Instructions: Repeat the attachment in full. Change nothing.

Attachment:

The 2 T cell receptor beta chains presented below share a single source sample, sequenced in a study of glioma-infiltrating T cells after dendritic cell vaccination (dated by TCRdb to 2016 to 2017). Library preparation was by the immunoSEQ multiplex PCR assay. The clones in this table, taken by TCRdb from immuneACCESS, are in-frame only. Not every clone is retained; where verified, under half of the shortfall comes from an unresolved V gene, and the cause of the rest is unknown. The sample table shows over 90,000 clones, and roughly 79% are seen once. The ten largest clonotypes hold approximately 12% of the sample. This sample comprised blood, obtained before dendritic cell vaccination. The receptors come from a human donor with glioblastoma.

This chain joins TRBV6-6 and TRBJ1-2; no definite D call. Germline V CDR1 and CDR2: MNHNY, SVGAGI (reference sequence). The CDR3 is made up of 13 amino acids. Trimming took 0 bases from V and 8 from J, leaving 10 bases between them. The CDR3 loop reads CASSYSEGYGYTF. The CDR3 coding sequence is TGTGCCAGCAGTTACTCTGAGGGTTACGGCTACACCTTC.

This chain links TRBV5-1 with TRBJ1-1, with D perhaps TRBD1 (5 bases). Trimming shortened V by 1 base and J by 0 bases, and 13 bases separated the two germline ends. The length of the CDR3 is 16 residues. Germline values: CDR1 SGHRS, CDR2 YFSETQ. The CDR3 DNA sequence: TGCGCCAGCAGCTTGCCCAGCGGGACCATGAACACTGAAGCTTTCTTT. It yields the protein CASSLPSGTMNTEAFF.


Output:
The 2 T cell receptor beta chains presented below share a single source sample, sequenced in a study of glioma-infiltrating T cells after dendritic cell vaccination (dated by TCRdb to 2016 to 2017). Library preparation was by the immunoSEQ multiplex PCR assay. The clones in this table, taken by TCRdb from immuneACCESS, are in-frame only. Not every clone is retained; where verified, under half of the shortfall comes from an unresolved V gene, and the cause of the rest is unknown. The sample table shows over 90,000 clones, and roughly 79% are seen once. The ten largest clonotypes hold approximately 12% of the sample. This sample comprised blood, obtained before dendritic cell vaccination. The receptors come from a human donor with glioblastoma.

This chain joins TRBV6-6 and TRBJ1-2; no definite D call. Germline V CDR1 and CDR2: MNHNY, SVGAGI (reference sequence). The CDR3 is made up of 13 amino acids. Trimming took 0 bases from V and 8 from J, leaving 10 bases between them. The CDR3 loop reads CASSYSEGYGYTF. The CDR3 coding sequence is TGTGCCAGCAGTTACTCTGAGGGTTACGGCTACACCTTC.

This chain links TRBV5-1 with TRBJ1-1, with D perhaps TRBD1 (5 bases). Trimming shortened V by 1 base and J by 0 bases, and 13 bases separated the two germline ends. The length of the CDR3 is 16 residues. Germline values: CDR1 SGHRS, CDR2 YFSETQ. The CDR3 DNA sequence: TGCGCCAGCAGCTTGCCCAGCGGGACCATGAACACTGAAGCTTTCTTT. It yields the protein CASSLPSGTMNTEAFF.